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The Army Ground Forces Band WWQ Performs in Chicagoland

By SGT Kailin Eskander
The Army Ground Forces Band

News story photo
Photo credit: Cathryn Siegerdt
The Quintessential Winds in front of "Sue" at The Field Museum of Natural History.
FORT McPHERSON, Ga. March 18, 2010-- Quintessential Winds, the woodwind quintet of The Army Ground Forces Band, performed in Chicagoland and central Illinois, Feb. 7-17.
The group consisted of Spc. Gokben “Gigi” Gurdemir on flute, Sgt. Kailin Eskander on oboe, Sgt. Andrew Dykes on horn, Sgt. Paul Ewert on bassoon and Sgt. Darren Siegerdt on clarinet.
“Why Chicago in the winter?” one host asked.
The answer: the quintet knew it would be performing in February. Sgt Siegerdt, the group’s leader and a native of Elmhurst, Ill., suggested the Chicago area and down into central Illinois because he had connections with former band directors and faculty in the area and at his alma maters.
The quintet performed for four high schools and five colleges as well as at The Field Museum of Natural History.
“The trip officially kicked off with a deep dish pizza dinner at Sgt. Siegerdt’s mother’s house the night we all arrived,” said Spc. Gurdemir.
The following morning, the first performance took place at Mundelein High School in Chicago. The other high schools where the ensemble played were Lincoln-Way West High School, York Community High School and Willowbrook High School.
The quintet also performed at Elmhurst College, VanderCook College, Northern Illinois University, the University of Illinois and Illinois State University.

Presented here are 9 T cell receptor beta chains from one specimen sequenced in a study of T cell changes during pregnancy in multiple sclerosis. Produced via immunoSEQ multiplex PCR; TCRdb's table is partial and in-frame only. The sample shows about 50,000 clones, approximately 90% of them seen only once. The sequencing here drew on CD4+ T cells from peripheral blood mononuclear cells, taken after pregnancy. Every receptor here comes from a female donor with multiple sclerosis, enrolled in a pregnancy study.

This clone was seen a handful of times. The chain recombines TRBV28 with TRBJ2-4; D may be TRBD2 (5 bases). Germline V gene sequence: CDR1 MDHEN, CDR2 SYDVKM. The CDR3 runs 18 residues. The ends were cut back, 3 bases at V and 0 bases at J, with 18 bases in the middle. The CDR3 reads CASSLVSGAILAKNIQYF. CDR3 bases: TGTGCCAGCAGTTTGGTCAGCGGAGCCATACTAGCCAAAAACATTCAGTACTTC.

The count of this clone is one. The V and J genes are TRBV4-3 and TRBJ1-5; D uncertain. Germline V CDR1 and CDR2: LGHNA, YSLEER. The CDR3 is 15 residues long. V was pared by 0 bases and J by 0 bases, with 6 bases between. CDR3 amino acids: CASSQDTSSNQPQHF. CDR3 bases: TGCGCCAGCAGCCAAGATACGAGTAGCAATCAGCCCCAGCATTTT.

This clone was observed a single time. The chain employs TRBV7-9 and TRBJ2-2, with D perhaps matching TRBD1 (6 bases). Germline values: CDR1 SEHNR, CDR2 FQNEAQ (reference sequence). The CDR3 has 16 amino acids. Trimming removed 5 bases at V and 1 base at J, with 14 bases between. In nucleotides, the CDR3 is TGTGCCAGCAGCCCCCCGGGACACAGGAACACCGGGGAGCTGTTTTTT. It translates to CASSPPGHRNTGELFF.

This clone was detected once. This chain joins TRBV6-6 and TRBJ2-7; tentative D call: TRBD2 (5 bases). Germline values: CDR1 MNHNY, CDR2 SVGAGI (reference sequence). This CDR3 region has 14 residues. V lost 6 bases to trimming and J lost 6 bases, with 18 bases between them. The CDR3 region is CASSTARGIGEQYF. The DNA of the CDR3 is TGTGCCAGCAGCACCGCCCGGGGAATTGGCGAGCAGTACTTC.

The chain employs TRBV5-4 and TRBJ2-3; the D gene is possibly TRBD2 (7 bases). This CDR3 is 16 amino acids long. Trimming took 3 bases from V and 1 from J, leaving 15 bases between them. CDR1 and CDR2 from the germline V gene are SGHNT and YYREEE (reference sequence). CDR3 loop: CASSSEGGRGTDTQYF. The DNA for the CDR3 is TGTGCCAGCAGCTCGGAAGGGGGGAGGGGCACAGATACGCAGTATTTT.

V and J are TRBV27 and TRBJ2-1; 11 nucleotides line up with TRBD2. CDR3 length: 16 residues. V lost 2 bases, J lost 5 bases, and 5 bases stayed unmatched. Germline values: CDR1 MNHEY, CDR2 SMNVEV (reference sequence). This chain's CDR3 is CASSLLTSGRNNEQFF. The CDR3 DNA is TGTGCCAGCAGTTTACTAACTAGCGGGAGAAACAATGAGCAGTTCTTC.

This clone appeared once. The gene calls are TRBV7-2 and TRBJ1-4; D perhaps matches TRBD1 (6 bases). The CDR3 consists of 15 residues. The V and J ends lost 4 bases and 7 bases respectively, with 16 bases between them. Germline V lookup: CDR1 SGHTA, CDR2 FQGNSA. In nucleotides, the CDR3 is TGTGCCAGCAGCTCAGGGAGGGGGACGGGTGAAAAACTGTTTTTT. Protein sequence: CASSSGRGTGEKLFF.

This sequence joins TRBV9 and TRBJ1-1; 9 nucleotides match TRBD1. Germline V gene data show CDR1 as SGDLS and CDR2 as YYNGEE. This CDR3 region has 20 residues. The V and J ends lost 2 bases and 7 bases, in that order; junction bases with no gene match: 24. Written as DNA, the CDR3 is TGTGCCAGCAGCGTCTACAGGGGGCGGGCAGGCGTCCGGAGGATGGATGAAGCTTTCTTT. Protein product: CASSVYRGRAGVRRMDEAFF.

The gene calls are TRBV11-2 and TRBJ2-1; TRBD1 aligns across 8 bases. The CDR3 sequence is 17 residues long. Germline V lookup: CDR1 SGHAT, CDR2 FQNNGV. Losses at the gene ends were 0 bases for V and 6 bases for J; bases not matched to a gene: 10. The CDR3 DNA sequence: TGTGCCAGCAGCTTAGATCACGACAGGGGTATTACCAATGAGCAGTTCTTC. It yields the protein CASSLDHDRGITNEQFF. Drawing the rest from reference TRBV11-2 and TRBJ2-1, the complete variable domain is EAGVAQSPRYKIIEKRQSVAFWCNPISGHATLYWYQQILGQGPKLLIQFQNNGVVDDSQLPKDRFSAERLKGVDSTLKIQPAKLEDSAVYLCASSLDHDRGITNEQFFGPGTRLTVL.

The five musicians even participated in an hour-long interview and performance on WILL-FM, the National Public Radio affiliate that covers central Illinois.
The program usually began with a quirky skit based on the Reveille bugle call. The clarinet player, Siegerdt, would march out, execute a center face to orient himself toward the audience and play the bugle call. The other four members would then run out on line from off stage.
It was a simulated frantic mess, with the players acting confused and silly and executing improper salutes before scampering to their chairs to join in harmony on the Reveille call.
Siegerdt would follow up by introducing the group as “not your typical woodwind quintet.”
“We like to have a little fun and shake things up a bit,” he would say.
Then the program continued with Dance of the Buffoons by Nikolai Rimsky-Korsakov.
An audience favorite was an arrangement of W.C. Handy’s St. Louis Blues, in which the group showed its versatility and ability to play in various musical styles.
“The program was chosen to demonstrate the different types of music an Army Band woodwind quintet would use in its regular working schedule,” Siegerdt noted. “Marches for military ceremonies, standard repertoire for college tours and fun, short pieces for luncheons and special events.”
The musical performances were followed up by question and answer sessions during which students asked about what life is like as a military musician.
“They were curious about the soldierly responsibilities, attending basic training, exercise, pay, benefits, and educational assistance,” Ewert said. “In some venues, we were able to coach a student quintet in a piece it was working on.”
On Valentine’s Day, the ensemble played in The Field Museum atrium, just in front of where Sue, “the largest, most complete, and best preserved Tyrannosaurus Rex fossil yet discovered,” stands.
Many families and couples spent their Valentine’s Day exploring the museum, and they were welcomed into the beautiful museum’s regal foyer by the music of The Army Ground Forces Band’s woodwind quintet.
Overall, the members of the Quintessential Winds believe they made a great impression in Illinois.






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